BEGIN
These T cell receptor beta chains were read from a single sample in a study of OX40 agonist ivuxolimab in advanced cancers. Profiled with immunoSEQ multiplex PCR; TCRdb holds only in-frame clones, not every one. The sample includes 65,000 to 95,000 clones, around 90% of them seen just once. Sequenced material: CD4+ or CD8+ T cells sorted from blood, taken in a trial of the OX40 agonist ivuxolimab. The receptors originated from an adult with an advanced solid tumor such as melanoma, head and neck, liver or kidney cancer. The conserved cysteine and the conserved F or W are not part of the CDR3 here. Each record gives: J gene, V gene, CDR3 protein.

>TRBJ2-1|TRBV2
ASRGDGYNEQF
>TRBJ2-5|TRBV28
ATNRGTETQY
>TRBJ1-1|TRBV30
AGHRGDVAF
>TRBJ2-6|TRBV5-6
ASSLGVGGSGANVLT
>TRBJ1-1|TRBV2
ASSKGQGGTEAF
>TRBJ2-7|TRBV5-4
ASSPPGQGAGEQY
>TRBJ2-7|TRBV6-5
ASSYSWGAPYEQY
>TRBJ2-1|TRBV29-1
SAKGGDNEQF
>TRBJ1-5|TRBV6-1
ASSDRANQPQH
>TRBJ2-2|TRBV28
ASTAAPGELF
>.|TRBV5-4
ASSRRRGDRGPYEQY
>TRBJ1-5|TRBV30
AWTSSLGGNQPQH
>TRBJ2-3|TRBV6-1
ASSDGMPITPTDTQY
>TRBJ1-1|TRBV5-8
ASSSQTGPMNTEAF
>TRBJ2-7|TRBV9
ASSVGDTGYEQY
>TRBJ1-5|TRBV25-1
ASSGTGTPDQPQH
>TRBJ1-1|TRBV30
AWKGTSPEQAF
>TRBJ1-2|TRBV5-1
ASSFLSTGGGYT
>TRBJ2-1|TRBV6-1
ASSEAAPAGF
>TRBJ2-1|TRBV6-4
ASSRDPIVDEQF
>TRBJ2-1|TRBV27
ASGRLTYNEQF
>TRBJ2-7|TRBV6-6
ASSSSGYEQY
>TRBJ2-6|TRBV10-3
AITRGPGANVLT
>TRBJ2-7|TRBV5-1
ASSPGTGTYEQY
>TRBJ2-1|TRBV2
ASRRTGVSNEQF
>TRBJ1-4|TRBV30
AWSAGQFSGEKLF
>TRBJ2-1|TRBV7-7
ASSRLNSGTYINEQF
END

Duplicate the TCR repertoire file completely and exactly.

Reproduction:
These T cell receptor beta chains were read from a single sample in a study of OX40 agonist ivuxolimab in advanced cancers. Profiled with immunoSEQ multiplex PCR; TCRdb holds only in-frame clones, not every one. The sample includes 65,000 to 95,000 clones, around 90% of them seen just once. Sequenced material: CD4+ or CD8+ T cells sorted from blood, taken in a trial of the OX40 agonist ivuxolimab. The receptors originated from an adult with an advanced solid tumor such as melanoma, head and neck, liver or kidney cancer. The conserved cysteine and the conserved F or W are not part of the CDR3 here. Each record gives: J gene, V gene, CDR3 protein.

>TRBJ2-1|TRBV2
ASRGDGYNEQF
>TRBJ2-5|TRBV28
ATNRGTETQY
>TRBJ1-1|TRBV30
AGHRGDVAF
>TRBJ2-6|TRBV5-6
ASSLGVGGSGANVLT
>TRBJ1-1|TRBV2
ASSKGQGGTEAF
>TRBJ2-7|TRBV5-4
ASSPPGQGAGEQY
>TRBJ2-7|TRBV6-5
ASSYSWGAPYEQY
>TRBJ2-1|TRBV29-1
SAKGGDNEQF
>TRBJ1-5|TRBV6-1
ASSDRANQPQH
>TRBJ2-2|TRBV28
ASTAAPGELF
>.|TRBV5-4
ASSRRRGDRGPYEQY
>TRBJ1-5|TRBV30
AWTSSLGGNQPQH
>TRBJ2-3|TRBV6-1
ASSDGMPITPTDTQY
>TRBJ1-1|TRBV5-8
ASSSQTGPMNTEAF
>TRBJ2-7|TRBV9
ASSVGDTGYEQY
>TRBJ1-5|TRBV25-1
ASSGTGTPDQPQH
>TRBJ1-1|TRBV30
AWKGTSPEQAF
>TRBJ1-2|TRBV5-1
ASSFLSTGGGYT
>TRBJ2-1|TRBV6-1
ASSEAAPAGF
>TRBJ2-1|TRBV6-4
ASSRDPIVDEQF
>TRBJ2-1|TRBV27
ASGRLTYNEQF
>TRBJ2-7|TRBV6-6
ASSSSGYEQY
>TRBJ2-6|TRBV10-3
AITRGPGANVLT
>TRBJ2-7|TRBV5-1
ASSPGTGTYEQY
>TRBJ2-1|TRBV2
ASRRTGVSNEQF
>TRBJ1-4|TRBV30
AWSAGQFSGEKLF
>TRBJ2-1|TRBV7-7
ASSRLNSGTYINEQF